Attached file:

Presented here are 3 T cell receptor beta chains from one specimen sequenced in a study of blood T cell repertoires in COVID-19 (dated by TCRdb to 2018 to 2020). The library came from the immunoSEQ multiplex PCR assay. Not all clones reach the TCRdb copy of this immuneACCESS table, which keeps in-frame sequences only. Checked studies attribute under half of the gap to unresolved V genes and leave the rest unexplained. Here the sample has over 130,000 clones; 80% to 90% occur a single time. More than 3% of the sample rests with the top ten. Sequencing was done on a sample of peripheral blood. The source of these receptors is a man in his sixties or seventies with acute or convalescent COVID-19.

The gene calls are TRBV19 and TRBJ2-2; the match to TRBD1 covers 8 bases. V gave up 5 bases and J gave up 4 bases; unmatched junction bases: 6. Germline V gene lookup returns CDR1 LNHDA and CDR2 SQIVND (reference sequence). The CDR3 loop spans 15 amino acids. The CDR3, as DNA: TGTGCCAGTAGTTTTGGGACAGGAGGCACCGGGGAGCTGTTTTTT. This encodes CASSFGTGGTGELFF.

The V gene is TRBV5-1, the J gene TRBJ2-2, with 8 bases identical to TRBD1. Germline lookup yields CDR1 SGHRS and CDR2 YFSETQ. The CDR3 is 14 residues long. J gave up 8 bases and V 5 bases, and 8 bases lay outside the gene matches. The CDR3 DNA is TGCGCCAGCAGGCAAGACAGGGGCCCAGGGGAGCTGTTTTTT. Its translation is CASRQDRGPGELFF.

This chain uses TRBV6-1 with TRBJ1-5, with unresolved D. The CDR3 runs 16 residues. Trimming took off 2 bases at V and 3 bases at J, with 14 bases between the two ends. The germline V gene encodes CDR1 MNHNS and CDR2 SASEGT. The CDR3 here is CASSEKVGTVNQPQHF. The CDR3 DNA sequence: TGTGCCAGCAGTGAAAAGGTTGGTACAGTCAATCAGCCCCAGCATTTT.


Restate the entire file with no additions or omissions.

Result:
Presented here are 3 T cell receptor beta chains from one specimen sequenced in a study of blood T cell repertoires in COVID-19 (dated by TCRdb to 2018 to 2020). The library came from the immunoSEQ multiplex PCR assay. Not all clones reach the TCRdb copy of this immuneACCESS table, which keeps in-frame sequences only. Checked studies attribute under half of the gap to unresolved V genes and leave the rest unexplained. Here the sample has over 130,000 clones; 80% to 90% occur a single time. More than 3% of the sample rests with the top ten. Sequencing was done on a sample of peripheral blood. The source of these receptors is a man in his sixties or seventies with acute or convalescent COVID-19.

The gene calls are TRBV19 and TRBJ2-2; the match to TRBD1 covers 8 bases. V gave up 5 bases and J gave up 4 bases; unmatched junction bases: 6. Germline V gene lookup returns CDR1 LNHDA and CDR2 SQIVND (reference sequence). The CDR3 loop spans 15 amino acids. The CDR3, as DNA: TGTGCCAGTAGTTTTGGGACAGGAGGCACCGGGGAGCTGTTTTTT. This encodes CASSFGTGGTGELFF.

The V gene is TRBV5-1, the J gene TRBJ2-2, with 8 bases identical to TRBD1. Germline lookup yields CDR1 SGHRS and CDR2 YFSETQ. The CDR3 is 14 residues long. J gave up 8 bases and V 5 bases, and 8 bases lay outside the gene matches. The CDR3 DNA is TGCGCCAGCAGGCAAGACAGGGGCCCAGGGGAGCTGTTTTTT. Its translation is CASRQDRGPGELFF.

This chain uses TRBV6-1 with TRBJ1-5, with unresolved D. The CDR3 runs 16 residues. Trimming took off 2 bases at V and 3 bases at J, with 14 bases between the two ends. The germline V gene encodes CDR1 MNHNS and CDR2 SASEGT. The CDR3 here is CASSEKVGTVNQPQHF. The CDR3 DNA sequence: TGTGCCAGCAGTGAAAAGGTTGGTACAGTCAATCAGCCCCAGCATTTT.